"I don't think people realise what we've done," Stuart Alderson, the club's general manager, mused. "Despite our name, West Auckland's a little village, not a town. Getting to the first round of the FA Cup is a marvellous achievement for a club like ours... Even if we have won the world cup."
It was not the actual World Cup that West Auckland won, but the Lipton World Football Trophy, which was regarded as the world cup of its day. The story of how the County Durham club came to win it was told in The World Cup: A Captain's Tale, the Tyne Tees Television dramatisation which featured Dennis Waterman in the starring role of Bob Jones, who led his team of fellow- pitmen to an unlikely triumph in the Turin tournament, overcoming the professional representatives of Germany (Stuttgart), Switzerland (Red Star Zurich) and Italy (Juventus).
West Auckland, third from bottom of the Northern League at the time, 1910, beat Juventus 2-0 in the final. They returned the following year and beat Juventus by the same score in the final.
Sir Thomas Lipton turned to the miners of West Auckland when the Football League refused to give any of its clubs permission to fly the English flag in a competition the tea baron decided to organise as a thank you for being awarded the Grand Order of Italy. He had, apparently, been impressed by a letter sent to him several years earlier by a youngster from the village.
That young man, David Rhys Thomas - or "Ticer" Thomas, as he was known - played in the 3-1 semi-final win against Red Star Zurich in 1910. His grandson was not a bad player, either. He was the twinkle-toed Dave Thomas of Burnley, Queen's Park Rangers, Everton and England fame.
Lloyd Thomas, father of Dave and son of "Ticer", still lives in West Auckland. "I wasn't born until 1916," the octogenarian said, "but my dad used to sit me on his knee when I was a nipper and tell me all about Turin. I was never that good at football myself. I was a much better brass bandsman."
They can still trumpet their "World Cup" successes in West Auckland but, sadly, they are unable to show off their trophy - not the original one, at any rate. That was stolen five years ago. The one on display at West Auckland Workingmen's Club is a replica.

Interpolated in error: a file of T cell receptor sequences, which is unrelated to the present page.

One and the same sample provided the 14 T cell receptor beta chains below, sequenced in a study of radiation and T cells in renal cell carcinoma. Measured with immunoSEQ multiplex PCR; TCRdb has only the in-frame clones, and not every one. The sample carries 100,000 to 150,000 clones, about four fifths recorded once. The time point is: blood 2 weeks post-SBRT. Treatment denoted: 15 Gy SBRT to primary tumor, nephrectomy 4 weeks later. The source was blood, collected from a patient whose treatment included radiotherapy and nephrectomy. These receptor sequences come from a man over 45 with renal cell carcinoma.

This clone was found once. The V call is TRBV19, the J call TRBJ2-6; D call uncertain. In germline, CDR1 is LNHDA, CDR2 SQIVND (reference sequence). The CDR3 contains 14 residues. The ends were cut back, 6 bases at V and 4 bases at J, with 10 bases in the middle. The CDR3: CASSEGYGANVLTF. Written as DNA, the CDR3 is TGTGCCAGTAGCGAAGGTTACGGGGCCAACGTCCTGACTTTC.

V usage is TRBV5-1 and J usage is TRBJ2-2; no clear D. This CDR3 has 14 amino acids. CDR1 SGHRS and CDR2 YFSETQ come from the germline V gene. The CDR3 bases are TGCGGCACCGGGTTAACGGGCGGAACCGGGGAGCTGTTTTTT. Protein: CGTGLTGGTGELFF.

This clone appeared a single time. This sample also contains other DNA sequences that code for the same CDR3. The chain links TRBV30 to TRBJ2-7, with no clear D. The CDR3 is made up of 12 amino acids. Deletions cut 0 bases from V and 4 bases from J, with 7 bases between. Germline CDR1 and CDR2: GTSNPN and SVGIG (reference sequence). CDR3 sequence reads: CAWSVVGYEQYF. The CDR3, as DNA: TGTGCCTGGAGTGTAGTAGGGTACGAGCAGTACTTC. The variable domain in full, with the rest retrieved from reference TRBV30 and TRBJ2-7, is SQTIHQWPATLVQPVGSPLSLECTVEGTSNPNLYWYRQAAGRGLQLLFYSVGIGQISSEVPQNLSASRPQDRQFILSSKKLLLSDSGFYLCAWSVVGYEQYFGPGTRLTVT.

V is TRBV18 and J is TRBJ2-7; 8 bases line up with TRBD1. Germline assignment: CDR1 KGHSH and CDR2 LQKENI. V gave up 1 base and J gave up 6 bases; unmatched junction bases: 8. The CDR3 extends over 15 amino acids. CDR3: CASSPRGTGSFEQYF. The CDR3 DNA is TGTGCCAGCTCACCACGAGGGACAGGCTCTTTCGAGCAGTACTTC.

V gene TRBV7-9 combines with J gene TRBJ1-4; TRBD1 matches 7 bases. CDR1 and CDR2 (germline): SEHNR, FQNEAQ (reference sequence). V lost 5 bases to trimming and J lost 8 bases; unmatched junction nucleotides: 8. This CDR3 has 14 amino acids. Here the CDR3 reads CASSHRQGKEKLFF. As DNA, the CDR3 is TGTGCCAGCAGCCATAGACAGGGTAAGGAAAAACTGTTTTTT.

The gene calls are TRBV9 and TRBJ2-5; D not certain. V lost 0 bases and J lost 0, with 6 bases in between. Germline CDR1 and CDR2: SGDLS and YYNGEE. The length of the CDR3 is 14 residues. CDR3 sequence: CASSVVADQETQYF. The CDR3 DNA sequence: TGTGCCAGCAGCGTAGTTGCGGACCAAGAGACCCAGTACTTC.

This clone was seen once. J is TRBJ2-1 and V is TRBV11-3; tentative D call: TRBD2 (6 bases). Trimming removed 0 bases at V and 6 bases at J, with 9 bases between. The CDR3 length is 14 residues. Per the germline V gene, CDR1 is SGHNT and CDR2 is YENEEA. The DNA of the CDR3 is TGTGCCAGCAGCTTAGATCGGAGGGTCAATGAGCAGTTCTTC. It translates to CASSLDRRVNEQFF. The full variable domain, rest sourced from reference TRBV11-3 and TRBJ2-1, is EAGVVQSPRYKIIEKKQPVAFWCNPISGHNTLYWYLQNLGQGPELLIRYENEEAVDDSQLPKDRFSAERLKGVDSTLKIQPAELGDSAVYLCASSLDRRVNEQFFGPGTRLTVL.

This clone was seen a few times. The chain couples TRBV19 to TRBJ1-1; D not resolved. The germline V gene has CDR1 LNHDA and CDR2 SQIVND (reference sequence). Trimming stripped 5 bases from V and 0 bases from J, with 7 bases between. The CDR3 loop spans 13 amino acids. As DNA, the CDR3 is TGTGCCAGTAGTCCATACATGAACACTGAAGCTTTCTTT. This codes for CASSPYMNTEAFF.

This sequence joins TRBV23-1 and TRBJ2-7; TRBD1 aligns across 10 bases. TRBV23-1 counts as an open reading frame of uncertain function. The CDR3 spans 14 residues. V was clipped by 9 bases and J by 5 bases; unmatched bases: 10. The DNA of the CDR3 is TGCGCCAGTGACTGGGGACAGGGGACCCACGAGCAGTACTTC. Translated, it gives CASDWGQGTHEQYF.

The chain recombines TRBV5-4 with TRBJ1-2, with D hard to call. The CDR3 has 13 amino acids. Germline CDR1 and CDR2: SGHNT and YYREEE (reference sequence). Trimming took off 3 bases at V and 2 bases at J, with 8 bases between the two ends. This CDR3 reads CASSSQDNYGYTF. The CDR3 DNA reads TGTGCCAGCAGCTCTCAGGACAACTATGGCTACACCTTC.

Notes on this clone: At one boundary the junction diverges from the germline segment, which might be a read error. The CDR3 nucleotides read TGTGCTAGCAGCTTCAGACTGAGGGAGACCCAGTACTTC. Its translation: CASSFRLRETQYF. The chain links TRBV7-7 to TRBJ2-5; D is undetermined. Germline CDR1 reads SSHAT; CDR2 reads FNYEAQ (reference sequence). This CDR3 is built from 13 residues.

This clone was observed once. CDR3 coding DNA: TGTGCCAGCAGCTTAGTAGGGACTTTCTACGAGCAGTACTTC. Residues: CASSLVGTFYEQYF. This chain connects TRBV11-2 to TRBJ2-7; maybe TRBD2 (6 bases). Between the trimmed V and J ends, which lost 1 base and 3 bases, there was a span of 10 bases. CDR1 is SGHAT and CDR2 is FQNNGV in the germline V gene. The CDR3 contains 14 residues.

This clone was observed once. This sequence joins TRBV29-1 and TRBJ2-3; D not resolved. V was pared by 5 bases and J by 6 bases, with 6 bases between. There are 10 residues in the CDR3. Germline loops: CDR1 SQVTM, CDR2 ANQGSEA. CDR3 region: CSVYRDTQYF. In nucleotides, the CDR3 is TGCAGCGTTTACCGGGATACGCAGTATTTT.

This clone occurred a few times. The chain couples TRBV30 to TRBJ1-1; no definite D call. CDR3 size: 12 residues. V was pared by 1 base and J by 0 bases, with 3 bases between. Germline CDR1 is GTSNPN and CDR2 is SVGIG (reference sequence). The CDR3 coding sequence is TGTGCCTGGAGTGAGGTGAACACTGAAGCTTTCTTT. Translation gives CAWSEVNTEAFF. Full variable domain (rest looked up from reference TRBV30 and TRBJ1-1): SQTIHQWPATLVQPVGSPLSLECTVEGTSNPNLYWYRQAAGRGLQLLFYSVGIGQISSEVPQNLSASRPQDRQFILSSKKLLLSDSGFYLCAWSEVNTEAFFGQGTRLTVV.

"We still don't know what happened to the original," Alderson said. "It cost pounds 20,000 to have the replica made. We've got a real secure case for it too."
West Auckland may have twice been crowned kings of the football world, albeit unofficially, but Saturday's tie offers them a chance to enter uncharted territory. They have twice ventured beyond the qualifying rounds of the FA Cup but lost in the first round on both occasions - against Stockport in 1959 and Barnsley in 1961.
"A lot of the lads were disappointed that we didn't get drawn against a Football League club," Alderson said, "but I was delighted because it gives us a chance to progress. Yeovil have a good cup tradition but we've got nothing to fear. We won at King's Lynn in the last qualifying round, 1-0, and they had Worrell Sterling and Gary Mills in their team. We've got 11 big hearts and that sometimes wins you games."
Managed by Graeme Forster, big-hearted West Auckland are lying sixth in the First Division of the Arnott Insurance Northern League. They have just the one ex-pro in their squad - Keith Gorman, once of Ipswich and Darlington - and, the usual collection of odd-job non- Leaguers.
"We've got no miners, now that the pits have closed," Alderson said. "We've got three postmen, a carpet-fitter. Paul Adamson, who scored at King's Lynn, works in a fat factory, delivering to fish and chip shops."
Alderson, just 12 years older than the veteran Adamson at 50, can claim to be No 3 on the list of noted West Auckland right wingers - behind Dave Thomas and Anthony Eden, whose ancestral home happened to be in the village.
Alderson spent three years as a professional at Newcastle, being groomed as a rival to Bryan "Pop" Robson, before moving to York City to supply ammunition from the flank for the young Ted MacDougall. "I never did play in the FA Cup proper, though," he lamented, "just in the preliminary rounds for West Auckland."
As a West Auckland man born and bred, Alderson is rightly proud of the village's, and the club's, unlikely claim to fame. And he will make sure he is carrying a reminder of it when the team sets off for Somerset.
A video of The World Cup: A Captain's Tale, with Waterman taking on the world for West Auckland, was shown to the players en route to King's Lynn. "It really got them psyched up, I think," Alderson said. As well, indeed, it might.Reuse content